More animals, fewer sandstorms as Tibet greens

Aerial photo taken on June 27, 2020 shows a shelter forest along the Yarlung Zangbo River in Shannan, southwest China’s Tibet Autonomous Region. (Xinhua/Zhang Jingpin)

by Liu Xinyong, Lyu Qiuping, Zhai Yongguan

Dondrup, 42, still has an article he wrote over two decades ago in high school about his aspirations.

“My grandma told me that 30 years ago, there were forests all around my village, and there were bears, deer and other wild animals,” said Dondrup, born in a village in the city of Shannan, southwest China’s Tibet Autonomous Region.

Due to the destruction of vegetation, not only the number of wild animals decreased but villagers had to travel far away to get firewood, the Tibetan wrote.

“With less vegetation on the mountains, there will surely be fewer animals. Thus, I decided that in the future I want to become a forestry worker to protect our forests,” the letter reads.

His dream has come true. In 2010, he began working in Shannan’s forestry and grassland bureau, where he takes part in organizing tree-planting activities every year.

With continuous government investment and unremitting efforts from various sides, Tibetans are enjoying a constantly improving environment, and Tibet has become one of the regions with the best ecological environment in the world.

Samten Norbu, head of Shannan’s forestry and grassland bureau, said that after the tree-planting efforts over the past decades, the city has built a 160-km green belt along the Yarlung Zangbo River.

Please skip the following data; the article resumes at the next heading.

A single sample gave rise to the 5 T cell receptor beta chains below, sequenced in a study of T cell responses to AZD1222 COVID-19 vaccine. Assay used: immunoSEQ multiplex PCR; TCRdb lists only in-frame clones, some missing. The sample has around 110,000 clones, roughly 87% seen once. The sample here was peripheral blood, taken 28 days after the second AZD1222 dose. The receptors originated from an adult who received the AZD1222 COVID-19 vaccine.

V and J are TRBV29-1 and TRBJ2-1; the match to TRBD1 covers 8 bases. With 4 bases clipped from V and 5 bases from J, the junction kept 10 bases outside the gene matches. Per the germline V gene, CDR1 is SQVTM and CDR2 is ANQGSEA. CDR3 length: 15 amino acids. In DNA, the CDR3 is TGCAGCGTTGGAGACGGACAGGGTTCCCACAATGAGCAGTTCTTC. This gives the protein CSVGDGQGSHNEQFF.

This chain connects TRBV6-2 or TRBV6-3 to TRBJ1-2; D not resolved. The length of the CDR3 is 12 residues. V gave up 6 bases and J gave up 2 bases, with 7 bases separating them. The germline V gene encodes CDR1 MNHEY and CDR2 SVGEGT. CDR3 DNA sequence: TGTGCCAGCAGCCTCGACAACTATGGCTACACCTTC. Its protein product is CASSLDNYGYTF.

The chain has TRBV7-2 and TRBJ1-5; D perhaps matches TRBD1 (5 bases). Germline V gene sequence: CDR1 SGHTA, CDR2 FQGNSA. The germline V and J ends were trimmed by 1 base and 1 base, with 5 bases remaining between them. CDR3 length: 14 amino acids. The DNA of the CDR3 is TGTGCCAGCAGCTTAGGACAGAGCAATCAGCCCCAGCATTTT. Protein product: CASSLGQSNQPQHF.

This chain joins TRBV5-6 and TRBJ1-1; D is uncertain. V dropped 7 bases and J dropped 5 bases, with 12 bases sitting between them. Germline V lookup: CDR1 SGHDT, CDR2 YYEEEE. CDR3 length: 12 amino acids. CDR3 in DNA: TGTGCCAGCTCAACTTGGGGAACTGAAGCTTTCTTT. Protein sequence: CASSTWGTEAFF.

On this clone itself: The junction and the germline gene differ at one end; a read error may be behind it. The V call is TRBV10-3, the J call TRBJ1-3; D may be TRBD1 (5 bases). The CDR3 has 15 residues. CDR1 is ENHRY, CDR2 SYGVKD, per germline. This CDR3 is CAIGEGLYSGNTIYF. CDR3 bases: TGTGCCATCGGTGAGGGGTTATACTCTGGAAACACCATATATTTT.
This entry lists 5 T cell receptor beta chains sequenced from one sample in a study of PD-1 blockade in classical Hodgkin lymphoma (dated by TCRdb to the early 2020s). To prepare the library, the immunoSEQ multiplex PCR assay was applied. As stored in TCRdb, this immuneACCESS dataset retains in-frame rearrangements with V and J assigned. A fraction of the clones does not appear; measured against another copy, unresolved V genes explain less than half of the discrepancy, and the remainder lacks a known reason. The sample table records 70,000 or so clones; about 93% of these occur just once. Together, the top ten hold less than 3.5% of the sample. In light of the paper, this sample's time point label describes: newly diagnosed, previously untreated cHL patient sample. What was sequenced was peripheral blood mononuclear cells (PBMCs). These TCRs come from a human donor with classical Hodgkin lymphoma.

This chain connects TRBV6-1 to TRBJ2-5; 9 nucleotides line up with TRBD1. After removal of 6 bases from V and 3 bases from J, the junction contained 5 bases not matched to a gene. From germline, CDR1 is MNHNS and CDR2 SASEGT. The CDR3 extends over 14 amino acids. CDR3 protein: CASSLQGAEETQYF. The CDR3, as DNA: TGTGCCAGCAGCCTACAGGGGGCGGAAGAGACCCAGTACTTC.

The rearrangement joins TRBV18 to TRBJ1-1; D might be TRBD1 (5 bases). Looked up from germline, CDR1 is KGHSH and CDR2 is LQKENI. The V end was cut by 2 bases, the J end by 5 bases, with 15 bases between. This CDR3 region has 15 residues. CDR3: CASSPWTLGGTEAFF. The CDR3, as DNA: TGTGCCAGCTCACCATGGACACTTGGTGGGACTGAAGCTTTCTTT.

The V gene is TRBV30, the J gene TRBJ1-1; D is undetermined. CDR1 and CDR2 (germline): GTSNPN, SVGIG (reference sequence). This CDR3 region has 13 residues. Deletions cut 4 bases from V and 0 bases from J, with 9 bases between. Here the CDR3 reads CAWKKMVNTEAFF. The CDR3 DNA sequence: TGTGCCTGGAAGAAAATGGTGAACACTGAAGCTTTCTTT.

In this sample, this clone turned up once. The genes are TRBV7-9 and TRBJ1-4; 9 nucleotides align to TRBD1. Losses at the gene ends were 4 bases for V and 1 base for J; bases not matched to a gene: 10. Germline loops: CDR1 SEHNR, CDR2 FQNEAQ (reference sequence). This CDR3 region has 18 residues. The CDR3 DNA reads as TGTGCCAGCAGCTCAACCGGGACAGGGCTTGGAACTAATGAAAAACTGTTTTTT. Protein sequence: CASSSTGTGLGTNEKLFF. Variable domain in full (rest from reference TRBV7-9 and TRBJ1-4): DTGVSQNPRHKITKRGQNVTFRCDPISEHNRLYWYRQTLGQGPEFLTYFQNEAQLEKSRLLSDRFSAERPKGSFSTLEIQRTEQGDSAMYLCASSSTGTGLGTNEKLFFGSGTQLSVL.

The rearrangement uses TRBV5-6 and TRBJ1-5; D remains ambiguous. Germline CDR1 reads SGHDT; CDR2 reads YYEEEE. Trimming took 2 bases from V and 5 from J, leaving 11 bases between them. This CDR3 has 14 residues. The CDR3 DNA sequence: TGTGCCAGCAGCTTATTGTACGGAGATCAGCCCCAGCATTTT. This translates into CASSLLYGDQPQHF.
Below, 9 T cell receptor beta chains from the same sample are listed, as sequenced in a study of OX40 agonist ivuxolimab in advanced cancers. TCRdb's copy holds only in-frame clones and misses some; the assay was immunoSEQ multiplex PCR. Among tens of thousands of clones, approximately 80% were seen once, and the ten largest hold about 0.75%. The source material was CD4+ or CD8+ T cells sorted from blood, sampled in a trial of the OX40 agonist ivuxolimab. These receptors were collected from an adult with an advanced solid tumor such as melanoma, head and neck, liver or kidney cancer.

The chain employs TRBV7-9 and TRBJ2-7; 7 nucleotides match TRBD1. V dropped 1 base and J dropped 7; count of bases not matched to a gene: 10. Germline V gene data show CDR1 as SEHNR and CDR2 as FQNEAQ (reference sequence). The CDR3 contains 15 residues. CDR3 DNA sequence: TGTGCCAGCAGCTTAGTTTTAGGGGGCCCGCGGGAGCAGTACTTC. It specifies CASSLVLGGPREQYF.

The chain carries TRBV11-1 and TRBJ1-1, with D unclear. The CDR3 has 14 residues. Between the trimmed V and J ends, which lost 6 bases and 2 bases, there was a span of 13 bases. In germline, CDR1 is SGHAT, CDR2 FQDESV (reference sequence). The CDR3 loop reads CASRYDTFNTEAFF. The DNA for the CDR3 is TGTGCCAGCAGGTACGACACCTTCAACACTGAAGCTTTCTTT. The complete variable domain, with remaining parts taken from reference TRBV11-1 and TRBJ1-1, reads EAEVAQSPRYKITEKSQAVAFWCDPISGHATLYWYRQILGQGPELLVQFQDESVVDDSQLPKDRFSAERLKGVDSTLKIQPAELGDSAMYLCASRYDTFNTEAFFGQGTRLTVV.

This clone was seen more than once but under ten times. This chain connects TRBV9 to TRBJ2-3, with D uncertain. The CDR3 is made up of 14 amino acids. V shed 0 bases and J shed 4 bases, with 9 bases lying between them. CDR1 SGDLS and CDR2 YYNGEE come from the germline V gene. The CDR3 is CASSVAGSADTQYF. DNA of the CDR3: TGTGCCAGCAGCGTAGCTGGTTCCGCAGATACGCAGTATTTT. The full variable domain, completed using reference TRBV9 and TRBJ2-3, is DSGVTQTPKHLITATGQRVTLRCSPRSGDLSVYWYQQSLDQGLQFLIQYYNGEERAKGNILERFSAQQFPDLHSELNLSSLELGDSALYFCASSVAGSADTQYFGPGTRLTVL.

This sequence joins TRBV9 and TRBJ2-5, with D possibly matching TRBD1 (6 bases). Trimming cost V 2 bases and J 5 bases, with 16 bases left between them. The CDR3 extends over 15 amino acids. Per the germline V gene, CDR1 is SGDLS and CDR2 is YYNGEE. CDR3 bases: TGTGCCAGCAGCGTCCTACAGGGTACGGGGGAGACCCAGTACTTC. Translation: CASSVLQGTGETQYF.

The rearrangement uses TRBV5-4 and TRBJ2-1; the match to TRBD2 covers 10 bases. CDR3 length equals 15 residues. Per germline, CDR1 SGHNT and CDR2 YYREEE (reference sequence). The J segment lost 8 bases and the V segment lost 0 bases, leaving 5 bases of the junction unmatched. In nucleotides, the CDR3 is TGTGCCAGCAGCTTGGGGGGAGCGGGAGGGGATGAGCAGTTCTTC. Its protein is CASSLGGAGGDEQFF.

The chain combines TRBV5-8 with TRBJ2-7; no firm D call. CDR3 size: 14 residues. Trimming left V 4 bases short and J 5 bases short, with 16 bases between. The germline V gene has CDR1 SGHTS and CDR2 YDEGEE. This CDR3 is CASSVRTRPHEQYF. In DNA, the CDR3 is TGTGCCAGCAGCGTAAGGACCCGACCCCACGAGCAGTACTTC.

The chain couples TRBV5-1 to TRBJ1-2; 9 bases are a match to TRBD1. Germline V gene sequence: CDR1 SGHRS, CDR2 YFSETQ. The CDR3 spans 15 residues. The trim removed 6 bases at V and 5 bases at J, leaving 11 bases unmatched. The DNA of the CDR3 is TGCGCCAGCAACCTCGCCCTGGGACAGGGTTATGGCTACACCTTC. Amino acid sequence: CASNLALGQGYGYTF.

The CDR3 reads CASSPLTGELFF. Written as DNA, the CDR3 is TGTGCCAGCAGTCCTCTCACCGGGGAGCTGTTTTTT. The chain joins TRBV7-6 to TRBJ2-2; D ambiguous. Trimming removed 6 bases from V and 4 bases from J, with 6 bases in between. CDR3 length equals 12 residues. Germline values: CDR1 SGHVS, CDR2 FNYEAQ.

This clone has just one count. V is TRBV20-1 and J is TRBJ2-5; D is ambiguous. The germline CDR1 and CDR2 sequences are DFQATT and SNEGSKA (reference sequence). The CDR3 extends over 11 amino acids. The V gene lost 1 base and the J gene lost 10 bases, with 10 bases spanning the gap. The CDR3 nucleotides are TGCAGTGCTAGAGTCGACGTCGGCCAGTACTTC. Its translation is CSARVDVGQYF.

“The environment has improved, dusty days have decreased year by year, and people’s sense of happiness, gain and accomplishment is on the rise,” said Samten Norbu.

Tibet had invested a total of 81.4 billion yuan (12.55 billion U.S. dollars) in the area by the end of last year. In 2020, the forest coverage reached 12.3 percent, and the comprehensive vegetation coverage of natural grassland grew to 47 percent, according to a white paper released in May.

The improvements are witnessed and also contributed to by Paljor, 62.

Since 2004, Paljor has turned more than 400 mu (about 27 hectares) of barren and desert-like land in Shannan into a nursery garden by planting over 70 types of trees.

Under the support of the local government, his nursery garden now has an annual output of about 4 million yuan, employing more than 70 full-time workers.

As the environment greens, wild animals are returning. In Paljor’s nursery, roe deers are seen playing in the woods. He recalled the deers were first spotted in the garden around 2010, and there are also foxes and birds.

“Every afternoon, different kinds of colorful birds will gather in my garden, and I can hear their merry chirps,” Paljor said with pride.

The biodiversity improvement came as wild animals and their habitats have been better protected. The population of the endangered black-necked cranes has increased from no more than 3,000 in the 1990s to more than 8,000 now, and the population of Tibetan antelopes is around 300,000, the white paper said.

“Thanks to favorable government policies, the vegetation protection in my hometown is getting better and better. As a forestry worker, I’m proud,” Dondrup said.